Dariusz Stola to The NPU Conference 2016

by NPU — 2016-06-22

Since the Grand Opening in late October 2014, when we opened our core exhibition, Polin Museum has enjoyed a lot of media attention in Poland and internationally, and a wide stream of visitors : more  than half a million people have visited the core exhibition alone, while more than 100,000 have taken part in our cultural and educational programs. The museum has also earned a lot of praise from both lay public and top experts, of which the European Museum of the Year Award is the best known expression.

I see several causes of this success, but let me stress just three of them. First, I would point at the museum’s solid foundations. The museum was long in the making: it took two decades to convert its original  idea into a fully operating institution. Throughout these years,  the conceptual basis of the museum, the historical narrative and its translation into the visual language of the core exhibition, have been thought and rethought, discussed many times, challenged from various perspectives. As a consequence, the intellectual foundations of the museum are solid. Second, the idea of a site specific museum presenting thousand years of Jewish life in Poland, has attracted many outstanding people, who devoted their time, expertise or money. Third, a series of great public debates on history of Polish-Jewish relations, which Poland has experienced since 1989, has made Polish public, media and a part of political elites quite  interested in Poland’s Jewish past.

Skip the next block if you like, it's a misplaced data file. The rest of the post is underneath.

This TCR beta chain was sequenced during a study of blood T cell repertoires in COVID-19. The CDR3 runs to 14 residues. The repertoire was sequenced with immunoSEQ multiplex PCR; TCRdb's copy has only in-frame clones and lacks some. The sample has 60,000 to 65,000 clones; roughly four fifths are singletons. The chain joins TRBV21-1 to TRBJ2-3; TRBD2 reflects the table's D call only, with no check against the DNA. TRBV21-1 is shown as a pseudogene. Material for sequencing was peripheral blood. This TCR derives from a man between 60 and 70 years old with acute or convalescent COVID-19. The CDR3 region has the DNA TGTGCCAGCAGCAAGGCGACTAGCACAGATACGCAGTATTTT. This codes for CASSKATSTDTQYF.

The mass interest for the museum has grown faster than I expected but we cannot take it for granted, nor assume it will continue without our systematic  efforts. We wish to attract at least 450,000 visitors per year. The key pillar of my hope we can make it is the satisfaction of those who have already seen the core exhibition. We have made exit polls that show they like it, find the experience at Polin valuable and worth recommendation. As many as 95% declare they would recommend it to family and friends. Of course, this is just a declaration, but from other research we know that some of them actually do recommend: for many  of our visitors the main source of information about the museum, which contributed to their decision to come, were family and friends. Thus we can hope for a snowballing effect, if only the museum continues to leave such a good impression. This requires high maintenance of proper quality of visitors’ services, of our many multimedia (250 computers that control touchscreens and projectors) and all that contributes to the visitor experience, from convenient opening hours to taste of coffee in our cafeteria.

I can speak of what may seem technical or secondary aspects of the visitor experience because we believe the core exhibition is very good. What is still ahead of us, is the systematic research on its impact. We plan to make a study of what the visitors remember of it, and what they think on relevant topics, a few months after the visit. We also need to learn more of who our visitors are and why they come. They are a diverse group, consisting of Poles and foreigners, Jews and non-Jews, people of all ages and education levels, coming individually and in groups, those who repeatedly take part in our events and those who come once and will probably never return. We can talk of audiences in plural  rather than a singular audience.